Could it be that hormonal changes have these premature-previous-dotards feeling that they are now living the second, maybe even the third part of their lives – childhood, then their busy breeding age, and now their imminent dotage? - that they are now different people to what they were? So they have to adopt a new persona? Have to use other terms of reference? And the only models they have were their aged parents, uncles and aunts, and what they used to say: “In my day...”

All our physical components change, cells renew, die, some get replaced... Every 7 years apparently, and like Buddha's ox-cart we become composed of different parts. Our thinking processes though, our emotional responses, remain largely the same. Could that be what these peculiarly old-fashioned responses are, an attempt to reconcile our extant emotional states with the wreckage that has become of our bodies and, because of our age and adult circumstances, our now limited opportunities? So do these premature-previous-dotards resort to archaic platitudes: “When I was your age...” “I'll give you what for young...”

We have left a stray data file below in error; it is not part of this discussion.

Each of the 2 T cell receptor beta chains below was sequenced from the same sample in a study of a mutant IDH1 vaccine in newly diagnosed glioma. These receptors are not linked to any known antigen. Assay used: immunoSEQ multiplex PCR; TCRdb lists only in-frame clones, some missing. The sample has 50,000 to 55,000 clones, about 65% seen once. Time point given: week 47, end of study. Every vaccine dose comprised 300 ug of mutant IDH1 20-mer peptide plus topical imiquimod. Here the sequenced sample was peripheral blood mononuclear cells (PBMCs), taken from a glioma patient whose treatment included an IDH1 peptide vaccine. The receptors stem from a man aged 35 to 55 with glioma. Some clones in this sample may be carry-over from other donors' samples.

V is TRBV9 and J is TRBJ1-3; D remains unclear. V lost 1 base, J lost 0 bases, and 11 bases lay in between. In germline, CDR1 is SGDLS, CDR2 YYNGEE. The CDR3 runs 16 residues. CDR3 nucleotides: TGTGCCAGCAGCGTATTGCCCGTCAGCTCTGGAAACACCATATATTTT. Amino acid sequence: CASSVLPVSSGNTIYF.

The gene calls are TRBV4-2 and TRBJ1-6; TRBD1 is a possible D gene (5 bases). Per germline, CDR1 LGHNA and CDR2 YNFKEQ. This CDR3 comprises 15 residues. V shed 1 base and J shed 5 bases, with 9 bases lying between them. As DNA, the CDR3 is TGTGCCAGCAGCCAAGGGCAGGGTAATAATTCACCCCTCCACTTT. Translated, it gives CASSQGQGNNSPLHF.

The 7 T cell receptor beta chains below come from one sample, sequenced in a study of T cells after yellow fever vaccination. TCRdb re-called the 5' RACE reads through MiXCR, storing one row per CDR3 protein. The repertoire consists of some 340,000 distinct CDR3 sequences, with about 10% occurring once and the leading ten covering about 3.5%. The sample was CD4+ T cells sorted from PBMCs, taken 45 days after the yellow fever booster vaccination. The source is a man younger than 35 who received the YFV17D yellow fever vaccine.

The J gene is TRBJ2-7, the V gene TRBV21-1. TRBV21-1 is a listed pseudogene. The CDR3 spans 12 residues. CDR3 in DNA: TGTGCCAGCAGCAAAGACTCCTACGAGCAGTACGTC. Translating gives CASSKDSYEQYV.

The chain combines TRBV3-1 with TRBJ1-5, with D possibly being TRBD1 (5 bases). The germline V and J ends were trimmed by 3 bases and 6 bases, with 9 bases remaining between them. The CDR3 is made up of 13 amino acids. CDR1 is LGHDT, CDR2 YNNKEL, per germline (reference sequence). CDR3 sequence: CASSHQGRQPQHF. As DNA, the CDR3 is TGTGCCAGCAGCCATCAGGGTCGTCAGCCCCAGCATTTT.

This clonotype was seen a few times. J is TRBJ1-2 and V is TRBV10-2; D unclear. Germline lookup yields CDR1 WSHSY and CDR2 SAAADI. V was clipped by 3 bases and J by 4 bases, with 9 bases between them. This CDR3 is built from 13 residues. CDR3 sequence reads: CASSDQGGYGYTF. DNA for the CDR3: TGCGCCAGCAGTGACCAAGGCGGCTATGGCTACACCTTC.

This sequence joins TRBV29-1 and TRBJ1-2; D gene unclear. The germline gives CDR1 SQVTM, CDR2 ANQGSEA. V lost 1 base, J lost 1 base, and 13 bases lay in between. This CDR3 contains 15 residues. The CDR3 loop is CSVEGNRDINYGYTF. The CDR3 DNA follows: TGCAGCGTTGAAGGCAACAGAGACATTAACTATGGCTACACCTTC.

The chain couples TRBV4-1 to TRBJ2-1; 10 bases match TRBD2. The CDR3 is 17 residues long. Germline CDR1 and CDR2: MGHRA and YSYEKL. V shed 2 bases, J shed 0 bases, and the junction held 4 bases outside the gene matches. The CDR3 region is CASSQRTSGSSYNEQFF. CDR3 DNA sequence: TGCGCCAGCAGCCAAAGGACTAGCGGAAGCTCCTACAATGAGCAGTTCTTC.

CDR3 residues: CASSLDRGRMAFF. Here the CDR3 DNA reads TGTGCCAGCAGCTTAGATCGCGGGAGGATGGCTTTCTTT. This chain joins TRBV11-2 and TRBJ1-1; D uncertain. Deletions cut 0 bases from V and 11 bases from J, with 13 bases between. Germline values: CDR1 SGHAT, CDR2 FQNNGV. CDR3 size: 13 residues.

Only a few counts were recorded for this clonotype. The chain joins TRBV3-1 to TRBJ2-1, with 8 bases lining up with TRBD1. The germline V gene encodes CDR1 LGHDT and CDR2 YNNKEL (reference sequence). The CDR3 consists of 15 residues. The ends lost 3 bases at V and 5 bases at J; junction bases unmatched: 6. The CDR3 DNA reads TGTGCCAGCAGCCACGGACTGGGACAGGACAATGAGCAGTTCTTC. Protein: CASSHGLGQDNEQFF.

Could it be that, after all the uncertain fumblings and errors of youth, wrinkles and grey hair have bestowed upon them an unexpected and unlooked-for respectability, and they want to exploit this new role to the full: “Youngsters these days...” “Think life's hard now...” “What they need is....”

Help!

 

© Sam Smith 4th February 2019

 

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Beginnings - Bricolage

So much of art can start as a happy accident. Although for that accident of itself to be considered art could be a tad premature.

It is usually not enough to rely solely on assemblage, to gather together sounds for instance and to call that gathering music. Or to collect colours and textures together and call that assemblage visual art. Or to put words together on the same page and call that page poetry. No, these gatherings are but the beginnings.